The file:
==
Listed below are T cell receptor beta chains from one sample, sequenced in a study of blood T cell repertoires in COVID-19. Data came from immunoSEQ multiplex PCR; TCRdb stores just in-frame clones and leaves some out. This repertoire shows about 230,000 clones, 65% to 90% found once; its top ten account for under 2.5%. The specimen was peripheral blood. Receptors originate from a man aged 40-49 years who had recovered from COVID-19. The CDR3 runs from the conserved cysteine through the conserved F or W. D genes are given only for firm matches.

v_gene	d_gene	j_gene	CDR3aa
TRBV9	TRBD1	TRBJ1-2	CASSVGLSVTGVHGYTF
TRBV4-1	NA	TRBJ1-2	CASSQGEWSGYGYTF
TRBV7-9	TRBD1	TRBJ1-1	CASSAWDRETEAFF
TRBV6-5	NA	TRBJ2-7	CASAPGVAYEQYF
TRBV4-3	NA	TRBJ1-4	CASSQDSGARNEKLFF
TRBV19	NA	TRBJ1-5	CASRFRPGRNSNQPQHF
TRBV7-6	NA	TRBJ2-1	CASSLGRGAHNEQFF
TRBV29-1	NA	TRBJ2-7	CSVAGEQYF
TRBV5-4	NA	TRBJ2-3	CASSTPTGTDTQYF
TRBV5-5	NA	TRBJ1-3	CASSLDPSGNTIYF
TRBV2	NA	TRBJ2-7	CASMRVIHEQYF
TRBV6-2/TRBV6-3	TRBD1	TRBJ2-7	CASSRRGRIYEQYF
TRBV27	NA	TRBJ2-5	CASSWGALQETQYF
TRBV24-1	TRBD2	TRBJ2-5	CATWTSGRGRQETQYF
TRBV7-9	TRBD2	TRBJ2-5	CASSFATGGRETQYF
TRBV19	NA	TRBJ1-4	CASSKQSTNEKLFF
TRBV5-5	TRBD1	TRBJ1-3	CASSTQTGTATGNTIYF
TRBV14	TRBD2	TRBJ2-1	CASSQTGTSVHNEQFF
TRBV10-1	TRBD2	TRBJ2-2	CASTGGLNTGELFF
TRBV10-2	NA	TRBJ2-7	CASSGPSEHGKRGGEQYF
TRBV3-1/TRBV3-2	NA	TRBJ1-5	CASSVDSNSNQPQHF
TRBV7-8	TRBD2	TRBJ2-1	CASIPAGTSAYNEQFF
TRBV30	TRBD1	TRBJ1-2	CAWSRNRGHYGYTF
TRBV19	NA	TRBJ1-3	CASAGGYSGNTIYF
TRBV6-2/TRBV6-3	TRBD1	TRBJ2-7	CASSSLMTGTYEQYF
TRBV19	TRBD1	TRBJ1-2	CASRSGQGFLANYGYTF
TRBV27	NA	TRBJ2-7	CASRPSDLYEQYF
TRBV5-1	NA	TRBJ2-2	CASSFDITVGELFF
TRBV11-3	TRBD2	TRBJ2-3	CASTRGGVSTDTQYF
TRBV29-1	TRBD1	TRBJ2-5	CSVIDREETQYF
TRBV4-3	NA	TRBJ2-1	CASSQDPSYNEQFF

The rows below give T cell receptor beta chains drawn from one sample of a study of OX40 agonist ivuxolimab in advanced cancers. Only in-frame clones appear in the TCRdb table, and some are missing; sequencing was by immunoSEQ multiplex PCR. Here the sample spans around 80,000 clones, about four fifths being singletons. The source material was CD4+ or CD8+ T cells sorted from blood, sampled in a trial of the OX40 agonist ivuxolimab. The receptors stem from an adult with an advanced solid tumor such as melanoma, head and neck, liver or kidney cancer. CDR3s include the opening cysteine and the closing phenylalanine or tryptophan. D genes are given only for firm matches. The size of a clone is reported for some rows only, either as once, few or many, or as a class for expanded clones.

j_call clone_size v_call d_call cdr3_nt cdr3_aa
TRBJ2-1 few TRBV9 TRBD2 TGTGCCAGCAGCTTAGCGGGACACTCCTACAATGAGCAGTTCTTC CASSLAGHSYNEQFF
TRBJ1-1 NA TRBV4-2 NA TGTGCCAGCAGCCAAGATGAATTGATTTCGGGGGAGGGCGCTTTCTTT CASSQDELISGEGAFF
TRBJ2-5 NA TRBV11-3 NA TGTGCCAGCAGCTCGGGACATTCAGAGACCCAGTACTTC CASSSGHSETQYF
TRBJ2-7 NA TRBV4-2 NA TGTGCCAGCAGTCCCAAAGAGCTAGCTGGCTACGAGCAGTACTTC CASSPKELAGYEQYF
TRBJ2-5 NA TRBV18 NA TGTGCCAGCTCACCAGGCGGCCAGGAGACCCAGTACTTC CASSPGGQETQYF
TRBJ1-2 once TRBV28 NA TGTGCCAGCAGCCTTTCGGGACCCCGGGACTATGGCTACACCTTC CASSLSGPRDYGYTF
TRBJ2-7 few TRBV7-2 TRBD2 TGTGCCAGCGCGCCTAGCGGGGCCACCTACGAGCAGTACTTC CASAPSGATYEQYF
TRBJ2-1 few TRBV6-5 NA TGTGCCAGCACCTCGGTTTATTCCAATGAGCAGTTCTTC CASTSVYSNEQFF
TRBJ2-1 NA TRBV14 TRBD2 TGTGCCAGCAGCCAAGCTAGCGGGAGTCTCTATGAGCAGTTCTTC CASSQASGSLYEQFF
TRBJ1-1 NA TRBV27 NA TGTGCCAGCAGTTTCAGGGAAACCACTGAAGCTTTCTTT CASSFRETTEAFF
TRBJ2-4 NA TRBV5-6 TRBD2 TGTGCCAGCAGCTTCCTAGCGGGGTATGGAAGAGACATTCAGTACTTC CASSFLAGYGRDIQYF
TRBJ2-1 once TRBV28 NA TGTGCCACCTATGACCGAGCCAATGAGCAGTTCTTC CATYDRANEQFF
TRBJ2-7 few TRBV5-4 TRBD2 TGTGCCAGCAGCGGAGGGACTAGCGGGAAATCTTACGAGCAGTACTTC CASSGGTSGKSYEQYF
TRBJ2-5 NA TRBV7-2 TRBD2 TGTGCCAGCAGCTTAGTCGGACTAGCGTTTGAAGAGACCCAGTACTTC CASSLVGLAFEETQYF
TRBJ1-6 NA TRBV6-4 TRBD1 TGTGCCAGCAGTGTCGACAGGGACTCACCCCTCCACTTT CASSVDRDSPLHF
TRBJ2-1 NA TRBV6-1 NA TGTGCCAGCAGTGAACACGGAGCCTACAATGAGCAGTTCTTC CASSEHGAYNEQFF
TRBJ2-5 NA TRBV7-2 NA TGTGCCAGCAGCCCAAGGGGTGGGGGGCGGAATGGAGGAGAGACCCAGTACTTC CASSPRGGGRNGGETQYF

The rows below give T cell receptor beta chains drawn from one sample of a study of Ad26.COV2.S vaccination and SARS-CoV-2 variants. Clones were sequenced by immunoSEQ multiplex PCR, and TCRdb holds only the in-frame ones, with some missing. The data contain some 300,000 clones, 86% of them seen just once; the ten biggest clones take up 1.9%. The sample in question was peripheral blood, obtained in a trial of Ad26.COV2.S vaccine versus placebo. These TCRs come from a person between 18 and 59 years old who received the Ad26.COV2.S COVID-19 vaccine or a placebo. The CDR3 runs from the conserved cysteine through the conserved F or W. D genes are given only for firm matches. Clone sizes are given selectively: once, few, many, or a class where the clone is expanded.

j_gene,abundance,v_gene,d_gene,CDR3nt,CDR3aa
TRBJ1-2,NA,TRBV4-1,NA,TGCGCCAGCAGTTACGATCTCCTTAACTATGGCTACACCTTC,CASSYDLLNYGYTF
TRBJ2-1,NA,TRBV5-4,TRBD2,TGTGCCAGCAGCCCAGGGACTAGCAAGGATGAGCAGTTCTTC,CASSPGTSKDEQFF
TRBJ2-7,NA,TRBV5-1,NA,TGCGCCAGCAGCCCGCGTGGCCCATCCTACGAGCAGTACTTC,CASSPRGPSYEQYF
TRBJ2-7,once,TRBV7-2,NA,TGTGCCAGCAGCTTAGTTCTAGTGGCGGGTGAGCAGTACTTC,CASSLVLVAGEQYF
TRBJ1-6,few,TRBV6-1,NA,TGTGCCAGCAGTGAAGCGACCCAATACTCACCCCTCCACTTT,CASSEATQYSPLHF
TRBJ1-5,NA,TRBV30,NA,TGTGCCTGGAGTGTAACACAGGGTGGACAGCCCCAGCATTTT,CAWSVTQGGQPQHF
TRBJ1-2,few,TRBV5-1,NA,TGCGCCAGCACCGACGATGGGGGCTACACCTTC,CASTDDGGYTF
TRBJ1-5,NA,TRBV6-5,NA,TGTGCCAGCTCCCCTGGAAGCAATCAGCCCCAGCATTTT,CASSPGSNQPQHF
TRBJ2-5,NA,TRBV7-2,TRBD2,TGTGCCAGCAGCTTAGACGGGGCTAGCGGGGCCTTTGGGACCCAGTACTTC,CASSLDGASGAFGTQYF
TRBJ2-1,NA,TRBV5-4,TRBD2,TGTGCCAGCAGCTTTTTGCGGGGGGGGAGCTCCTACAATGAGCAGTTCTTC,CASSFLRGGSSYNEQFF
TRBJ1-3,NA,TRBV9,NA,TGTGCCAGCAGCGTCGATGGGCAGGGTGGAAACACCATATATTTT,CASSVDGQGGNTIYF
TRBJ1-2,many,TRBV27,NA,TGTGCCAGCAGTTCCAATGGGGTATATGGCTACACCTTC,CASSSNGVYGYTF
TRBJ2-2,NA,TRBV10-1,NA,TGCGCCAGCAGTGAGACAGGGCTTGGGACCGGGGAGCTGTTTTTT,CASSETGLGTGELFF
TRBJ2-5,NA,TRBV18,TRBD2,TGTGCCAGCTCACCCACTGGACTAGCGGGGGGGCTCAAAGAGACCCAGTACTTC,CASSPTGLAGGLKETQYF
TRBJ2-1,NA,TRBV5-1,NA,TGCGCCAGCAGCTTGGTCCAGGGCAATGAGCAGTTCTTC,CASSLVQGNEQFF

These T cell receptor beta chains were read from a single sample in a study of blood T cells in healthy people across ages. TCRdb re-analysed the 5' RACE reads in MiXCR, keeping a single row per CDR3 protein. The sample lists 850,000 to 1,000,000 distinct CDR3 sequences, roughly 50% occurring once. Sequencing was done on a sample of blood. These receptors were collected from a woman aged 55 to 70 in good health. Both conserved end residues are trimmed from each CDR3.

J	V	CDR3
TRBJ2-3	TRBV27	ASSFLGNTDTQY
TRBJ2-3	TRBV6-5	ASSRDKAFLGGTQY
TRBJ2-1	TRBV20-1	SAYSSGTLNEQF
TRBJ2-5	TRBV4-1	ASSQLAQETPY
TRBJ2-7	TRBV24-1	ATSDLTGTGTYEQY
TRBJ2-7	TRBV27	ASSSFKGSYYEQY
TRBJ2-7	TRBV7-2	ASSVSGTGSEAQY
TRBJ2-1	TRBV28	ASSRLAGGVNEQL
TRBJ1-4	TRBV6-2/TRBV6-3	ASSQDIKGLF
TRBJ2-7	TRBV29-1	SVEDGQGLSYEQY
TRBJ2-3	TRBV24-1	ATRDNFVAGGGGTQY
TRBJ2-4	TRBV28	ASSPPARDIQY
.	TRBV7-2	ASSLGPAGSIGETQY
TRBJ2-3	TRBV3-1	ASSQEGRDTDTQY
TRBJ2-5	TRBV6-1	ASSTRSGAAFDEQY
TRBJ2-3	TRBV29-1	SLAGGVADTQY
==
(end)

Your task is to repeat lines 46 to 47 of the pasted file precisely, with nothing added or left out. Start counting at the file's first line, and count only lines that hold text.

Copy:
TRBJ2-4 NA TRBV5-6 TRBD2 TGTGCCAGCAGCTTCCTAGCGGGGTATGGAAGAGACATTCAGTACTTC CASSFLAGYGRDIQYF
TRBJ2-1 once TRBV28 NA TGTGCCACCTATGACCGAGCCAATGAGCAGTTCTTC CATYDRANEQFF